In US, spread of Zika linked to time outdoors

September 14, 2017, Northeastern University
Amount of time spent outdoors. A. Amount of time spent outdoors per day in weekdays in the surveyed Miami-Dade County population and the posterior gamma distribution. B. As A, but for weekends. C. As A, but data are taken from the NHPS survey on the U.S. population. Credit: Ajelli et al (2017)

When Zika first buzzed into the continental United States during the 2016 outbreak, Florida was hit first—and hardest—with 1,174 documented cases to date. So, when Marco Ajelli, associate research scientist at Northeastern and an expert in infectious disease modeling, wanted to study how time spent outside might affect the spread of the epidemic, he chose to focus on the state's most stricken county: Miami-Dade.

What Ajelli found was that the amount of time people spend outdoors impacts their risk for contracting the Zika virus.

Most U.S. Zika infections happen outdoors

Ajelli conducted a survey of 280 Miami-Dade residents and found the vast majority of people spend less than one hour per day outside. The survey also revealed that a small group of people spend a large amount of time outdoors. This is similar to the national average.

"To me that was a surprise, because the kind of weather you can have in Miami compared to Wyoming, for example, is completely different," said Ajelli.

That second group, the findings revealed, were most at risk for Zika infection. That's because, in the U.S. most Zika infections are contracted by people outdoors.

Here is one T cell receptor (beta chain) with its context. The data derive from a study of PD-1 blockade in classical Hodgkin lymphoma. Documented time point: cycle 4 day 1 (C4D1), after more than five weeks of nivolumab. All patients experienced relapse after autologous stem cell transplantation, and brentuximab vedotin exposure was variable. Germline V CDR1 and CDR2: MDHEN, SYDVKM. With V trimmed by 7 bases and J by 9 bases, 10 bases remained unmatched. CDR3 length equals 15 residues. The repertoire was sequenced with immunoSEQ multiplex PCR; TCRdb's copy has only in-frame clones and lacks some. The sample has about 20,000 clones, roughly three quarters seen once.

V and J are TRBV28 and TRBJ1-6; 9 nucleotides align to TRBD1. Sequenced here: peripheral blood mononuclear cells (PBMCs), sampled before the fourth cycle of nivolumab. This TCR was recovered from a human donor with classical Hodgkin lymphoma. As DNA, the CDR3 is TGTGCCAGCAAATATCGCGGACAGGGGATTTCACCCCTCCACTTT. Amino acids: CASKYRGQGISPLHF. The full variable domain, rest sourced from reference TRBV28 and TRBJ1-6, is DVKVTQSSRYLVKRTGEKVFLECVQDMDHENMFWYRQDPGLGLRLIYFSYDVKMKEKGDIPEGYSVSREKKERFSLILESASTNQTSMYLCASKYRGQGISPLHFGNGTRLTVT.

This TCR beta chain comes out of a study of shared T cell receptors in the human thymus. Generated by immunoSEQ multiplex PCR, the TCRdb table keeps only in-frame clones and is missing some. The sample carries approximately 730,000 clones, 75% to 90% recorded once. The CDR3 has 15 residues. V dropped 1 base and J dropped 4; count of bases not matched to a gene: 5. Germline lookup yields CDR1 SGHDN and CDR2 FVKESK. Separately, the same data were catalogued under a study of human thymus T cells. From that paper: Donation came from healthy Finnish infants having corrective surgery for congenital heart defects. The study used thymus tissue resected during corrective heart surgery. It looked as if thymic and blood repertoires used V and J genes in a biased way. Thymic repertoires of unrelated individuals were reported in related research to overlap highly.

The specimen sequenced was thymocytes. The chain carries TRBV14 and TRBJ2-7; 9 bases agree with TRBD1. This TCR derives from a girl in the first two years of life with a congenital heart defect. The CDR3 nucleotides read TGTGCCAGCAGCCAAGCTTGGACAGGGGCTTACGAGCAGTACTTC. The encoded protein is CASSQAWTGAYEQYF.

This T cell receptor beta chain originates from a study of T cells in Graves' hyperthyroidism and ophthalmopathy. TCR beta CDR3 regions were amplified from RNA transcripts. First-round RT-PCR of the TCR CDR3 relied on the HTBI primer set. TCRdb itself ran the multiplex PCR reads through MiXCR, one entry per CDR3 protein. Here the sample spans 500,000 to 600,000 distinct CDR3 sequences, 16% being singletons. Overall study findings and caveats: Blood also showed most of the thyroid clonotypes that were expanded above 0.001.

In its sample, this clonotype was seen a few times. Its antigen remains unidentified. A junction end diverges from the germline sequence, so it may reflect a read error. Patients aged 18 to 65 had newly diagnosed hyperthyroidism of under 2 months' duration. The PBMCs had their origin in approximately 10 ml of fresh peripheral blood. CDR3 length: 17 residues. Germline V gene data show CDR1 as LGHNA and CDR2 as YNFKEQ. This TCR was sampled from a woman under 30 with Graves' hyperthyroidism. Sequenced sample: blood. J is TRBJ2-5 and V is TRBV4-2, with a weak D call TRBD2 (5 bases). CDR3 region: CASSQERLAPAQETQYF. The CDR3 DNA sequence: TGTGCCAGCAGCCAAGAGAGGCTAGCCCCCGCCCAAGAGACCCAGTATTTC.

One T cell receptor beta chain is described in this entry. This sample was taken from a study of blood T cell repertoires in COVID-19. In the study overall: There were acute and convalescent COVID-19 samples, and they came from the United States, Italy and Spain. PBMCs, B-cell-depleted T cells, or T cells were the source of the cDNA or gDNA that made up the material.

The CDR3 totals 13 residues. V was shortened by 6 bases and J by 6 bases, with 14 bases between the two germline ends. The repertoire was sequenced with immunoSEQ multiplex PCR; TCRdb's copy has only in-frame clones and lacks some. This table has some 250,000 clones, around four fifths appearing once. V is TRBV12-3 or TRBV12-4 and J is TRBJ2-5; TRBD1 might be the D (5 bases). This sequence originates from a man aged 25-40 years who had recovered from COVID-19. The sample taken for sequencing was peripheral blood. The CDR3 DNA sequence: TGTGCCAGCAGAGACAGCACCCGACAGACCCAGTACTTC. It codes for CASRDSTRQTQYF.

In other regions of the world, such as the tropics, where Zika's impact has been especially severe, mosquito bites mainly occur indoors. Therefore, time spent outside is not a big factor in understanding the epidemic's spread.

But in the U.S., there are certain groups—construction workers, for example—who are much more at risk. According to Ajelli, the vast majority of Zika infections in the U.S. have been contracted by people outdoors. And the first neighborhoods the virus infiltrated in the U.S. were Miami Beach and Wynwood, both known for outdoor public art and beach-related tourist activities.

Few infections, but rapid spread

Using the survey data, plus the latest available knowledge of Zika infection time and transmissibility, Ajelli developed a computational model. It showed Zika would infect few people—predominantly those who spend large amounts of time outdoors—but would spread quickly among that specific population.

Ajelli described his findings in a paper published last week in the journal PLOS Neglected Tropical Diseases. He said the epidemic would spread fast among people who spend lots of time outside because there are fewer of them, they have a high probability of being bitten, and it would take relatively few bites to infect the whole group.

"That means you have less time to put in place a vector control strategy. Whatever strategy you want to implement, you have to be very quick and ready to take action, otherwise it could be too late," Ajelli said.

Ajelli said his findings suggest that outdoor time should be considered an important factor when developing a plan to halt the potential spread of Zika in the U.S. "Maybe just looking at the areas with the highest density of mosquitos is not enough," he explained. "Of course, it is crucial, because you need to target interventions in those areas of the city, but you also have to take into account whether people spend time outdoors."

Explore further: Florida officials: Aggressive efforts to stop Zika continue